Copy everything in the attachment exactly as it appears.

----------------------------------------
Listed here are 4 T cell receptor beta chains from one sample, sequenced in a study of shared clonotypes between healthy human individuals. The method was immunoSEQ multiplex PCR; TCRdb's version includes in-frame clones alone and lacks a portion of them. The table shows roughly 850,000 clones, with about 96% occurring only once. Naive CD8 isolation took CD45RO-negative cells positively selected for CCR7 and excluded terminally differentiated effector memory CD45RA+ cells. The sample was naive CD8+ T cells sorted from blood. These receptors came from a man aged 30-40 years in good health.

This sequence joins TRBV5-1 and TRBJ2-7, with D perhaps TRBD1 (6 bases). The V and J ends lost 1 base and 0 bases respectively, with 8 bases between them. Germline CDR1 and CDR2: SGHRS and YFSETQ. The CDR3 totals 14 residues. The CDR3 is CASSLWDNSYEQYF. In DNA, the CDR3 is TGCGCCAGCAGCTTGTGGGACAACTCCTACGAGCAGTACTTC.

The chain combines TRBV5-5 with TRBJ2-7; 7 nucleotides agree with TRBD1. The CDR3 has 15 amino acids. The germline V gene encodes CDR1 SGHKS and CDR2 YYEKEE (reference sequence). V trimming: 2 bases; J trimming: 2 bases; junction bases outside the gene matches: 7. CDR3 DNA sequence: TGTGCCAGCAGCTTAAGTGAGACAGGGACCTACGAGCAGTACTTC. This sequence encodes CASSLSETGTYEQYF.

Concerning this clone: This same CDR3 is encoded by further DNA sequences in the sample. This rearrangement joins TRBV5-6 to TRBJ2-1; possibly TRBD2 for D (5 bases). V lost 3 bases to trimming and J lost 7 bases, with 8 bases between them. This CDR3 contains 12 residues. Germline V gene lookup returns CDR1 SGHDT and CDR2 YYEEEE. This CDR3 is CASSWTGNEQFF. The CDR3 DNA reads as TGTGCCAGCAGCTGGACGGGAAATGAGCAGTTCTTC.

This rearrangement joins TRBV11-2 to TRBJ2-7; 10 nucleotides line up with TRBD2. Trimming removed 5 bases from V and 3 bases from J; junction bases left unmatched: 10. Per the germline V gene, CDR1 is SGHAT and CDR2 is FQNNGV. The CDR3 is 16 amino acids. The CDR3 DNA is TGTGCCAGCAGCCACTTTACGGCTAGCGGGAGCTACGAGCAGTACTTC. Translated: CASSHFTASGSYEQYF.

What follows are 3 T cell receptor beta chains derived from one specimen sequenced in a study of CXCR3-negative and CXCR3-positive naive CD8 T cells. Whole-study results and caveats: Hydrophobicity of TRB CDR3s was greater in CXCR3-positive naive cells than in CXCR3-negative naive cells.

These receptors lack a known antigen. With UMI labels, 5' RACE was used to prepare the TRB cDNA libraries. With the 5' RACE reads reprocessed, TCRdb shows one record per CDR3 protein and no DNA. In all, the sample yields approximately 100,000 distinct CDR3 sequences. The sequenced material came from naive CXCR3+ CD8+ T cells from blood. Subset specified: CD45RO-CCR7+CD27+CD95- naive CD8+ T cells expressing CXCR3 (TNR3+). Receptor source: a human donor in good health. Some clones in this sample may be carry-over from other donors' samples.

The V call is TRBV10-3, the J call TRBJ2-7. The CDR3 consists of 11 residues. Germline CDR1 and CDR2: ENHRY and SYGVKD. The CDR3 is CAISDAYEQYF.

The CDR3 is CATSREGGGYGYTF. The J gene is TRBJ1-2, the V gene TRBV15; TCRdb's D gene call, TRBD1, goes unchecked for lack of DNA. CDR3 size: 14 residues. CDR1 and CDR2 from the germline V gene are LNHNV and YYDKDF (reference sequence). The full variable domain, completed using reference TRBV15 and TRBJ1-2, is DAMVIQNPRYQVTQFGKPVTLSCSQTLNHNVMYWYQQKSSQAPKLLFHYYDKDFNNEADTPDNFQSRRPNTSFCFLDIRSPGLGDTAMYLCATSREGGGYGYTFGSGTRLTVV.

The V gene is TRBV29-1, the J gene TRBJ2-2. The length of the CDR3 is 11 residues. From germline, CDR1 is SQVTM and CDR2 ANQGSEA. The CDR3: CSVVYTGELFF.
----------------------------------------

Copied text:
Listed here are 4 T cell receptor beta chains from one sample, sequenced in a study of shared clonotypes between healthy human individuals. The method was immunoSEQ multiplex PCR; TCRdb's version includes in-frame clones alone and lacks a portion of them. The table shows roughly 850,000 clones, with about 96% occurring only once. Naive CD8 isolation took CD45RO-negative cells positively selected for CCR7 and excluded terminally differentiated effector memory CD45RA+ cells. The sample was naive CD8+ T cells sorted from blood. These receptors came from a man aged 30-40 years in good health.

This sequence joins TRBV5-1 and TRBJ2-7, with D perhaps TRBD1 (6 bases). The V and J ends lost 1 base and 0 bases respectively, with 8 bases between them. Germline CDR1 and CDR2: SGHRS and YFSETQ. The CDR3 totals 14 residues. The CDR3 is CASSLWDNSYEQYF. In DNA, the CDR3 is TGCGCCAGCAGCTTGTGGGACAACTCCTACGAGCAGTACTTC.

The chain combines TRBV5-5 with TRBJ2-7; 7 nucleotides agree with TRBD1. The CDR3 has 15 amino acids. The germline V gene encodes CDR1 SGHKS and CDR2 YYEKEE (reference sequence). V trimming: 2 bases; J trimming: 2 bases; junction bases outside the gene matches: 7. CDR3 DNA sequence: TGTGCCAGCAGCTTAAGTGAGACAGGGACCTACGAGCAGTACTTC. This sequence encodes CASSLSETGTYEQYF.

Concerning this clone: This same CDR3 is encoded by further DNA sequences in the sample. This rearrangement joins TRBV5-6 to TRBJ2-1; possibly TRBD2 for D (5 bases). V lost 3 bases to trimming and J lost 7 bases, with 8 bases between them. This CDR3 contains 12 residues. Germline V gene lookup returns CDR1 SGHDT and CDR2 YYEEEE. This CDR3 is CASSWTGNEQFF. The CDR3 DNA reads as TGTGCCAGCAGCTGGACGGGAAATGAGCAGTTCTTC.

This rearrangement joins TRBV11-2 to TRBJ2-7; 10 nucleotides line up with TRBD2. Trimming removed 5 bases from V and 3 bases from J; junction bases left unmatched: 10. Per the germline V gene, CDR1 is SGHAT and CDR2 is FQNNGV. The CDR3 is 16 amino acids. The CDR3 DNA is TGTGCCAGCAGCCACTTTACGGCTAGCGGGAGCTACGAGCAGTACTTC. Translated: CASSHFTASGSYEQYF.

What follows are 3 T cell receptor beta chains derived from one specimen sequenced in a study of CXCR3-negative and CXCR3-positive naive CD8 T cells. Whole-study results and caveats: Hydrophobicity of TRB CDR3s was greater in CXCR3-positive naive cells than in CXCR3-negative naive cells.

These receptors lack a known antigen. With UMI labels, 5' RACE was used to prepare the TRB cDNA libraries. With the 5' RACE reads reprocessed, TCRdb shows one record per CDR3 protein and no DNA. In all, the sample yields approximately 100,000 distinct CDR3 sequences. The sequenced material came from naive CXCR3+ CD8+ T cells from blood. Subset specified: CD45RO-CCR7+CD27+CD95- naive CD8+ T cells expressing CXCR3 (TNR3+). Receptor source: a human donor in good health. Some clones in this sample may be carry-over from other donors' samples.

The V call is TRBV10-3, the J call TRBJ2-7. The CDR3 consists of 11 residues. Germline CDR1 and CDR2: ENHRY and SYGVKD. The CDR3 is CAISDAYEQYF.

The CDR3 is CATSREGGGYGYTF. The J gene is TRBJ1-2, the V gene TRBV15; TCRdb's D gene call, TRBD1, goes unchecked for lack of DNA. CDR3 size: 14 residues. CDR1 and CDR2 from the germline V gene are LNHNV and YYDKDF (reference sequence). The full variable domain, completed using reference TRBV15 and TRBJ1-2, is DAMVIQNPRYQVTQFGKPVTLSCSQTLNHNVMYWYQQKSSQAPKLLFHYYDKDFNNEADTPDNFQSRRPNTSFCFLDIRSPGLGDTAMYLCATSREGGGYGYTFGSGTRLTVV.

The V gene is TRBV29-1, the J gene TRBJ2-2. The length of the CDR3 is 11 residues. From germline, CDR1 is SQVTM and CDR2 ANQGSEA. The CDR3: CSVVYTGELFF.